FDA Approves First OTC Naloxone Nasal Spray to Reverse Effects of Opioid Overdose

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FDA action allows for OTC naloxone (Narcan) to be sold directly to consumers in pharmacies, convenience stores, grocery stores, gas stations, and online.

The FDA has approved OTC naloxone hydrochloride 4 mg (Narcan; Emergent BioSolutions) nasal spray for nonprescription use, marking the first approval of a naloxone product for use without a prescription. The approval of OTC naloxone, which can rapidly reverse the effects of opioid overdose, allows for the product to be sold directly to consumers in pharmacies, convenience stores, grocery stores, gas stations, and online.1

“The FDA remains committed to addressing the evolving complexities of the overdose crisis. As part of this work, the agency has used its regulatory authority to facilitate greater access to naloxone by encouraging the development of and approving an over-the-counter naloxone product to address the dire public health need,” said FDA Commissioner Robert M. Califf, MD, in a press release.1 “Today’s approval of OTC naloxone nasal spray will help improve access to naloxone, increase the number of locations where it’s available and help reduce opioid overdose deaths throughout the country. We encourage the manufacturer to make accessibility to the product a priority by making it available as soon as possible and at an affordable price.”

In February, 2 panels of FDA advisors unanimously voted to recommend naloxone be made available without a prescription.2 Some panel members raised concerns about confusing packaging and instructions reported by some participants in a company study; however, Emergent BioSolutions said it would revise the packaging and instructions to address those issues. The committee also urged the FDA to act quickly on the recommendation, rather than waiting for a follow-up study with the new packaging and instructions.

“This favorable recommendation marks another important step forward to broaden access to Narcan Nasal Spray for those who may be at risk of an opioid overdose,” said Paul Williams, senior vice president and products business head at Emergent BioSolutions, in a prior press release.2

High rates of opioid-related deaths are a major issue in the United States and were only exacerbated by the COVID-19 pandemic. CDC data show that 107,000 Americans died from a drug overdose in 2021, of which more than 70,000 were the result of synthetic opioids containing fentanyl.3

Other research has found a 113% increase in the “Years of Life Lost” (YLL) among adolescents and youth in the United States due to unintentional drug overdose. YLL is the difference between the age at which a person dies and their expected remaining lifespan, according to researchers at the Ohio State University Wexner Medical Center.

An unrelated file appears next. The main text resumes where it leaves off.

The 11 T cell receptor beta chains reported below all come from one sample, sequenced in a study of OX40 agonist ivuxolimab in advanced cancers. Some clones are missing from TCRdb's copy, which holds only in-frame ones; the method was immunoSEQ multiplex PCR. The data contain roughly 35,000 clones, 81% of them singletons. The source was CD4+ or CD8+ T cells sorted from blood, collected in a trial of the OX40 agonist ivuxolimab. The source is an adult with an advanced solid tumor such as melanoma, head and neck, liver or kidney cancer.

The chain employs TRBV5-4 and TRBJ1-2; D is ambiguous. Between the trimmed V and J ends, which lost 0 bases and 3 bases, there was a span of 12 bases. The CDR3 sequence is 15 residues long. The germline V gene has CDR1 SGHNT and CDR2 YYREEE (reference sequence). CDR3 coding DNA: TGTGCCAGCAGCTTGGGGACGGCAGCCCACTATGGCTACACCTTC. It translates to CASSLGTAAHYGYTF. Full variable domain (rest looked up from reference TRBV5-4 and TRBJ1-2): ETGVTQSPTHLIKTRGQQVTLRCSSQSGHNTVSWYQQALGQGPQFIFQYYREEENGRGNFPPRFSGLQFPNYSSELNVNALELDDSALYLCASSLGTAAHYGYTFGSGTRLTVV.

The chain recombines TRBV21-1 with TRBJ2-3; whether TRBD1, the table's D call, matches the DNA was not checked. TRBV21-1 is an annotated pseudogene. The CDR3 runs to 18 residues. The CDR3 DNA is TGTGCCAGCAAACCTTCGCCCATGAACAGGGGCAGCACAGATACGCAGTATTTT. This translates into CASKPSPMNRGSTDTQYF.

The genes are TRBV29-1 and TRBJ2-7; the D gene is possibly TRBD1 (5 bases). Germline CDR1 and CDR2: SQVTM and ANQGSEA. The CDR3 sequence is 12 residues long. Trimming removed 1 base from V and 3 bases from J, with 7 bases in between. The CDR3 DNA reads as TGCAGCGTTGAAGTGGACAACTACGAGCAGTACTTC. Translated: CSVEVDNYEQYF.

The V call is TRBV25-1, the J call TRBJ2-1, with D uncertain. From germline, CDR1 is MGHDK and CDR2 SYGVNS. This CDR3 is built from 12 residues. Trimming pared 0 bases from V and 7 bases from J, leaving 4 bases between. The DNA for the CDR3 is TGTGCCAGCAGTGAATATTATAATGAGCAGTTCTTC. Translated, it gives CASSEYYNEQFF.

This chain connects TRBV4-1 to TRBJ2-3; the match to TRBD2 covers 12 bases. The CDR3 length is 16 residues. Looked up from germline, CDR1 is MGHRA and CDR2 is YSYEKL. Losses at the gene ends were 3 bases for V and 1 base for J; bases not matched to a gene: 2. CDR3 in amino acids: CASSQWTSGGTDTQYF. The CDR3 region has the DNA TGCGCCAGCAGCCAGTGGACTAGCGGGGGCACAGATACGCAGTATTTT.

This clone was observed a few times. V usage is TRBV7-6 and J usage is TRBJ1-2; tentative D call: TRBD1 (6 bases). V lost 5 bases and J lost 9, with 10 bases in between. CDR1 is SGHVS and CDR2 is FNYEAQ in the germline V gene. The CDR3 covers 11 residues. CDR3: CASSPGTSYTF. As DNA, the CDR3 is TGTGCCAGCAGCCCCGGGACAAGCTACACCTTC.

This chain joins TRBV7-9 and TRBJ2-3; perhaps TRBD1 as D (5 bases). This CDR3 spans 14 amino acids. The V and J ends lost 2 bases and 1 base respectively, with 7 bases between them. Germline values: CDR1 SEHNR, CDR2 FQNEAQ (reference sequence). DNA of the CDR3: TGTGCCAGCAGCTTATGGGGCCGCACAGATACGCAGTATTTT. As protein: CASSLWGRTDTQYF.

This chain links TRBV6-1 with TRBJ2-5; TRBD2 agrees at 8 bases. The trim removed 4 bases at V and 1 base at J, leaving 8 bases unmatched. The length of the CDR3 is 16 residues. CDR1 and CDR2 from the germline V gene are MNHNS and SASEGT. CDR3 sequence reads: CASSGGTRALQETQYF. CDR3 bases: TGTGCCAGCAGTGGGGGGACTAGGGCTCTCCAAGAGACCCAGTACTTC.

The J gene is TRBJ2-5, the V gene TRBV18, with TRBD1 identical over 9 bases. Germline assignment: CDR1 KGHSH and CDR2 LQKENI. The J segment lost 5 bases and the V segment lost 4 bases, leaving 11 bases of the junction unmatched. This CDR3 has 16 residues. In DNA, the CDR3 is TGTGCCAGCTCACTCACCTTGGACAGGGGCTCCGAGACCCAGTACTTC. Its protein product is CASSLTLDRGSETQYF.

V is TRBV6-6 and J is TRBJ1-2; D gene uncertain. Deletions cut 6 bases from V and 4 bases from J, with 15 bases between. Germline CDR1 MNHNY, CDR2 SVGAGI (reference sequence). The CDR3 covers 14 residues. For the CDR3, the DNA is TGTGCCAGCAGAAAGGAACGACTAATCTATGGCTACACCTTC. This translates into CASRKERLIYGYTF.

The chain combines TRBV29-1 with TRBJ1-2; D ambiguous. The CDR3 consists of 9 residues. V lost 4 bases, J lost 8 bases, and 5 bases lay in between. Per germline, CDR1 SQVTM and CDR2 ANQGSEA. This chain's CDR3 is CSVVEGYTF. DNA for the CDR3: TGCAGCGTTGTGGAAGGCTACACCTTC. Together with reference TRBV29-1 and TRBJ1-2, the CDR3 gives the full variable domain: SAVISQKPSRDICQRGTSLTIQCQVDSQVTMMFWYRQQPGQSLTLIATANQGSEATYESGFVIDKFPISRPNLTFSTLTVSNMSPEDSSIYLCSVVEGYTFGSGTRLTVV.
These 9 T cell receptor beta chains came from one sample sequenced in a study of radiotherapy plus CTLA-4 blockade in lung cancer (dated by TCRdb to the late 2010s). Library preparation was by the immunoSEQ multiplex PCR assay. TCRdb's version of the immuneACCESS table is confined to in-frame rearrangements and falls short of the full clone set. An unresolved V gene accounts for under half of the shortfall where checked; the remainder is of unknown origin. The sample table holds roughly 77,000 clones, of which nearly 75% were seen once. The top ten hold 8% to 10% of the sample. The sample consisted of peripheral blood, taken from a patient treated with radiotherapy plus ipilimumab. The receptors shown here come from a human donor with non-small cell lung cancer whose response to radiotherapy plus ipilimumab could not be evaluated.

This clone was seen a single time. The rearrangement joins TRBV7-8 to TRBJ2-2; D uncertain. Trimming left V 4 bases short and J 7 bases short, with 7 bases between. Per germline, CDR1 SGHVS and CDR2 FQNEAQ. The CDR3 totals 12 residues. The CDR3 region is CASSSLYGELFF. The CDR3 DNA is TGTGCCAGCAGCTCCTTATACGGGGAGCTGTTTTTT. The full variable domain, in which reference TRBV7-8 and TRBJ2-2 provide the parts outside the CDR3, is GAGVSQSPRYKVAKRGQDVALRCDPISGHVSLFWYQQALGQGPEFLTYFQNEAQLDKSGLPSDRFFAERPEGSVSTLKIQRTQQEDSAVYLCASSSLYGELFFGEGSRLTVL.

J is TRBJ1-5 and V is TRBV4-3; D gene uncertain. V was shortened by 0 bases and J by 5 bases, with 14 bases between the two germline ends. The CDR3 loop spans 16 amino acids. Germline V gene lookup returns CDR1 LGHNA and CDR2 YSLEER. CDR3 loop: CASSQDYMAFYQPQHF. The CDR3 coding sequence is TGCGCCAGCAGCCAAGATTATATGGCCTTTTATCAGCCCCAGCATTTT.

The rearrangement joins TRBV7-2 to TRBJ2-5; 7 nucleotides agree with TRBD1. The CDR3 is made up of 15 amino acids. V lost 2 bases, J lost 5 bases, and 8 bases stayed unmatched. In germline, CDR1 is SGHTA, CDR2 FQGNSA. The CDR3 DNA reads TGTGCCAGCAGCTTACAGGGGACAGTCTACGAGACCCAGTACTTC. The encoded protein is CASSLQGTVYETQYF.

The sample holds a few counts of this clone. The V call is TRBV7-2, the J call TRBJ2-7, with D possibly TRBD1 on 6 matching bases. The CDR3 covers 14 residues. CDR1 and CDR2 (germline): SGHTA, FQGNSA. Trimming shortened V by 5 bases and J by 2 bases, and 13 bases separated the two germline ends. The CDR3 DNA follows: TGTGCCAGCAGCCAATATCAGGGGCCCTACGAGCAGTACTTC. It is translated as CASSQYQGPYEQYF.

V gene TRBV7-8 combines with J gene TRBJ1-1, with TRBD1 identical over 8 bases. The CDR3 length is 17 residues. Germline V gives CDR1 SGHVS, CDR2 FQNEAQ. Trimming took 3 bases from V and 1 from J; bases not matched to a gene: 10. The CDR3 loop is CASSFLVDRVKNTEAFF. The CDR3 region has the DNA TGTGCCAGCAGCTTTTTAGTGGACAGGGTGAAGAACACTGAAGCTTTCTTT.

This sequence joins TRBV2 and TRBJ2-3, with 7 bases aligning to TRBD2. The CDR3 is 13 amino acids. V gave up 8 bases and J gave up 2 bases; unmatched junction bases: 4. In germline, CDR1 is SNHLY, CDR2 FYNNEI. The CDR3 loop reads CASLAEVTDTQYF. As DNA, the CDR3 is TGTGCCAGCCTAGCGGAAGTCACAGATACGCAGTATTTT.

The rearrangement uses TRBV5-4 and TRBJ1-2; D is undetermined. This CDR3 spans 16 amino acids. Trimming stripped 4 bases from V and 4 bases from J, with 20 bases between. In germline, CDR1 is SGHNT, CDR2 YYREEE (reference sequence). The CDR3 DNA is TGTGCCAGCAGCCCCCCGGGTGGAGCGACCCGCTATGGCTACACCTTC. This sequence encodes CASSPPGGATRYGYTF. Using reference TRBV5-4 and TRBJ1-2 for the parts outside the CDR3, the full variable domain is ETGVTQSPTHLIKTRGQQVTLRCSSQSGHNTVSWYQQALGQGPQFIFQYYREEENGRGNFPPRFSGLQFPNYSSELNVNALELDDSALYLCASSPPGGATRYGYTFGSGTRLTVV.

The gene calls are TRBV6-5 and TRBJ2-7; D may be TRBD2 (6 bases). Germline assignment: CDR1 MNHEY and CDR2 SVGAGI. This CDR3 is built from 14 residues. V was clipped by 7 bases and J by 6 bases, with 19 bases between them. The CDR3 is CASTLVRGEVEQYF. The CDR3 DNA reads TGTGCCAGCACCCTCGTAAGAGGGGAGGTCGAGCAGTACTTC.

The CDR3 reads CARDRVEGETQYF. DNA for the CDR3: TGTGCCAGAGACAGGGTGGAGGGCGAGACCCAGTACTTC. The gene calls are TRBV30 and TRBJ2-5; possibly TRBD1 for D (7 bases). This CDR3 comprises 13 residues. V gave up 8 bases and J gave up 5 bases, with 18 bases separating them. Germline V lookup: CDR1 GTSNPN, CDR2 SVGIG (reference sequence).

Their study found that the number of adolescent YLL to unintentional drug overdose more than doubled from 39,579 in 2019 to 84,179 in 2020, after remaining relatively stable between 2016 and 2019.3 Synthetic opioids, including primarily illicitly manufactured fentanyl, contributed to 68,356 YLL, compared to 26,628 in 2019. Additionally, YLL to unintentional overdose during 2020 was higher for males (59,274) than females (24,905).3

The timeline for the availability and the cost of OTC 4 mg naloxone nasal spray will be determined by Emergent BioSolutions, according to the FDA. The agency noted that it will work with all stakeholders to facilitate continued access to naloxone nasal spray products while the product is switched from prescription to OTC status.

The agency noted this transition may take months and that other formulations and dosages of naloxone will remain prescription only.

“Naloxone is a critical tool in addressing opioid overdoses and today’s approval underscores the extensive efforts the agency has undertaken to combat the overdose crisis,” said Patrizia Cavazzoni, MD, director of the FDA’s Center for Drug Evaluation and Research, in the release. “The FDA is working with our federal partners to help ensure continued access to all forms of naloxone during the transition of this product from prescription status to nonprescription/OTC status. Further, we will work with any sponsor seeking to market a nonprescription naloxone product, including through an Rx to OTC switch, and encourage manufacturers to contact the agency as early as possible to initiate discussions.”

References

1. FDA Approves First Over-the-Counter Naloxone Nasal Spray. FDA. News release. March 29, 2023. https://www.fda.gov/news-events/press-announcements/fda-approves-first-over-counter-naloxone-nasal-spray?utm_medium=email&utm_source=govdelivery

2. Antrim, A. FDA Advisory Committees Recommend Naloxone Be Available OTC. Pharmacy Times. February 16, 2023. https://www.pharmacytimes.com/view/fda-advisory-committees-recommend-naloxone-be-available-otc

3. ‘Years of Life Lost’ to unintentional drug overdose in adolescents spikes during pandemic. News release. Ohio State University Wexner Medical Center. September 13, 2022. Accessed February 16, 2023. https://wexnermedical.osu.edu/mediaroom/pressreleaselisting/years-of-life-lost-to-unintentional-drug-overdose-in-adolescents-spikes-during-pandemic

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